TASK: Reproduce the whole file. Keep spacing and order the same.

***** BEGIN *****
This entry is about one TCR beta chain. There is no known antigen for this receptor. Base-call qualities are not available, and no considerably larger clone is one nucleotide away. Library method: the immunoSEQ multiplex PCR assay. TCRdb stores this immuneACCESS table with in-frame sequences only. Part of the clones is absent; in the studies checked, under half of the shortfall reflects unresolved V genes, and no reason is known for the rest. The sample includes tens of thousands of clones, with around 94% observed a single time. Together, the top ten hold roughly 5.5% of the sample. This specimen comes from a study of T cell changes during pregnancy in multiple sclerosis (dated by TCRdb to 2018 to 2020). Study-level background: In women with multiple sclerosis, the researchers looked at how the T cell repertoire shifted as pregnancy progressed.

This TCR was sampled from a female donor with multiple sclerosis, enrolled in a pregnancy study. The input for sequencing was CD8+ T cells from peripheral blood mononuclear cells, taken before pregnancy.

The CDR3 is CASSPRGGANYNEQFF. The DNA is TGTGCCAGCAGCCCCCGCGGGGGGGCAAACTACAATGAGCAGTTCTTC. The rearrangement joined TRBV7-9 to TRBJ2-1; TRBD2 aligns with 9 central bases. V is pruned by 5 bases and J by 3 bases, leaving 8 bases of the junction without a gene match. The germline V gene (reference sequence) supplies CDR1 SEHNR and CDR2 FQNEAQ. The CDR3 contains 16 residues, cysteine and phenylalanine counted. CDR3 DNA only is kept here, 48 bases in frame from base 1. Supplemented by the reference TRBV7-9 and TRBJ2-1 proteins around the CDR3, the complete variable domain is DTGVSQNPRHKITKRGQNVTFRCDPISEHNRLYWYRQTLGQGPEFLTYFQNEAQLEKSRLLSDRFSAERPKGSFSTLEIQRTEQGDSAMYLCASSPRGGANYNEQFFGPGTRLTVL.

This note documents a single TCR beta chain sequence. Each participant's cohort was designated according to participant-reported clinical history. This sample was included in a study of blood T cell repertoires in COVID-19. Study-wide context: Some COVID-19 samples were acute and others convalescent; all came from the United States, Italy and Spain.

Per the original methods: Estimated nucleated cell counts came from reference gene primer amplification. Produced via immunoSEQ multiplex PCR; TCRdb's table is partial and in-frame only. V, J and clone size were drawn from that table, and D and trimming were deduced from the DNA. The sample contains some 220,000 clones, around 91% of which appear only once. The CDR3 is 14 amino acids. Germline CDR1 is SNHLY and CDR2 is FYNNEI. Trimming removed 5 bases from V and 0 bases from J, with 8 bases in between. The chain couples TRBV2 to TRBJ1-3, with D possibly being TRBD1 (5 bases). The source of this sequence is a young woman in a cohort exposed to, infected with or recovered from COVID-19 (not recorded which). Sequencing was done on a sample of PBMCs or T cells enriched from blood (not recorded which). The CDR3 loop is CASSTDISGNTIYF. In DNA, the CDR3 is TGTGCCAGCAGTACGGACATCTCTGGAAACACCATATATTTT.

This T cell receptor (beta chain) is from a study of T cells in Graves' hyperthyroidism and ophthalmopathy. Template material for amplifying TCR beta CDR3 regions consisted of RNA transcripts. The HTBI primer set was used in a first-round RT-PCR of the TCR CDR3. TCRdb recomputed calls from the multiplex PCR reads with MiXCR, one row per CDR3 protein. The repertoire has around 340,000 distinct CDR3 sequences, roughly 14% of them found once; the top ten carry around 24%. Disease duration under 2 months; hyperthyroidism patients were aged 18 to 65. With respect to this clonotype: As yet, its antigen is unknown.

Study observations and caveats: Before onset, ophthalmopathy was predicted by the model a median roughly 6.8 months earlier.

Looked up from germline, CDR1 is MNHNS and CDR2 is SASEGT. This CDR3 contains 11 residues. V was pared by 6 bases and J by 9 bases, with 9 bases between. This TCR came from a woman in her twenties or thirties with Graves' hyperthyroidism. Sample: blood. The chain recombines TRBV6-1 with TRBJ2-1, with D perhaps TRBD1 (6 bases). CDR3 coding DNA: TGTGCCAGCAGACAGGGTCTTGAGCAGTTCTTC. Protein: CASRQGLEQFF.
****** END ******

This entry is about one TCR beta chain. There is no known antigen for this receptor. Base-call qualities are not available, and no considerably larger clone is one nucleotide away. Library method: the immunoSEQ multiplex PCR assay. TCRdb stores this immuneACCESS table with in-frame sequences only. Part of the clones is absent; in the studies checked, under half of the shortfall reflects unresolved V genes, and no reason is known for the rest. The sample includes tens of thousands of clones, with around 94% observed a single time. Together, the top ten hold roughly 5.5% of the sample. This specimen comes from a study of T cell changes during pregnancy in multiple sclerosis (dated by TCRdb to 2018 to 2020). Study-level background: In women with multiple sclerosis, the researchers looked at how the T cell repertoire shifted as pregnancy progressed.

This TCR was sampled from a female donor with multiple sclerosis, enrolled in a pregnancy study. The input for sequencing was CD8+ T cells from peripheral blood mononuclear cells, taken before pregnancy.

The CDR3 is CASSPRGGANYNEQFF. The DNA is TGTGCCAGCAGCCCCCGCGGGGGGGCAAACTACAATGAGCAGTTCTTC. The rearrangement joined TRBV7-9 to TRBJ2-1; TRBD2 aligns with 9 central bases. V is pruned by 5 bases and J by 3 bases, leaving 8 bases of the junction without a gene match. The germline V gene (reference sequence) supplies CDR1 SEHNR and CDR2 FQNEAQ. The CDR3 contains 16 residues, cysteine and phenylalanine counted. CDR3 DNA only is kept here, 48 bases in frame from base 1. Supplemented by the reference TRBV7-9 and TRBJ2-1 proteins around the CDR3, the complete variable domain is DTGVSQNPRHKITKRGQNVTFRCDPISEHNRLYWYRQTLGQGPEFLTYFQNEAQLEKSRLLSDRFSAERPKGSFSTLEIQRTEQGDSAMYLCASSPRGGANYNEQFFGPGTRLTVL.

This note documents a single TCR beta chain sequence. Each participant's cohort was designated according to participant-reported clinical history. This sample was included in a study of blood T cell repertoires in COVID-19. Study-wide context: Some COVID-19 samples were acute and others convalescent; all came from the United States, Italy and Spain.

Per the original methods: Estimated nucleated cell counts came from reference gene primer amplification. Produced via immunoSEQ multiplex PCR; TCRdb's table is partial and in-frame only. V, J and clone size were drawn from that table, and D and trimming were deduced from the DNA. The sample contains some 220,000 clones, around 91% of which appear only once. The CDR3 is 14 amino acids. Germline CDR1 is SNHLY and CDR2 is FYNNEI. Trimming removed 5 bases from V and 0 bases from J, with 8 bases in between. The chain couples TRBV2 to TRBJ1-3, with D possibly being TRBD1 (5 bases). The source of this sequence is a young woman in a cohort exposed to, infected with or recovered from COVID-19 (not recorded which). Sequencing was done on a sample of PBMCs or T cells enriched from blood (not recorded which). The CDR3 loop is CASSTDISGNTIYF. In DNA, the CDR3 is TGTGCCAGCAGTACGGACATCTCTGGAAACACCATATATTTT.

This T cell receptor (beta chain) is from a study of T cells in Graves' hyperthyroidism and ophthalmopathy. Template material for amplifying TCR beta CDR3 regions consisted of RNA transcripts. The HTBI primer set was used in a first-round RT-PCR of the TCR CDR3. TCRdb recomputed calls from the multiplex PCR reads with MiXCR, one row per CDR3 protein. The repertoire has around 340,000 distinct CDR3 sequences, roughly 14% of them found once; the top ten carry around 24%. Disease duration under 2 months; hyperthyroidism patients were aged 18 to 65. With respect to this clonotype: As yet, its antigen is unknown.

Study observations and caveats: Before onset, ophthalmopathy was predicted by the model a median roughly 6.8 months earlier.

Looked up from germline, CDR1 is MNHNS and CDR2 is SASEGT. This CDR3 contains 11 residues. V was pared by 6 bases and J by 9 bases, with 9 bases between. This TCR came from a woman in her twenties or thirties with Graves' hyperthyroidism. Sample: blood. The chain recombines TRBV6-1 with TRBJ2-1, with D perhaps TRBD1 (6 bases). CDR3 coding DNA: TGTGCCAGCAGACAGGGTCTTGAGCAGTTCTTC. Protein: CASRQGLEQFF.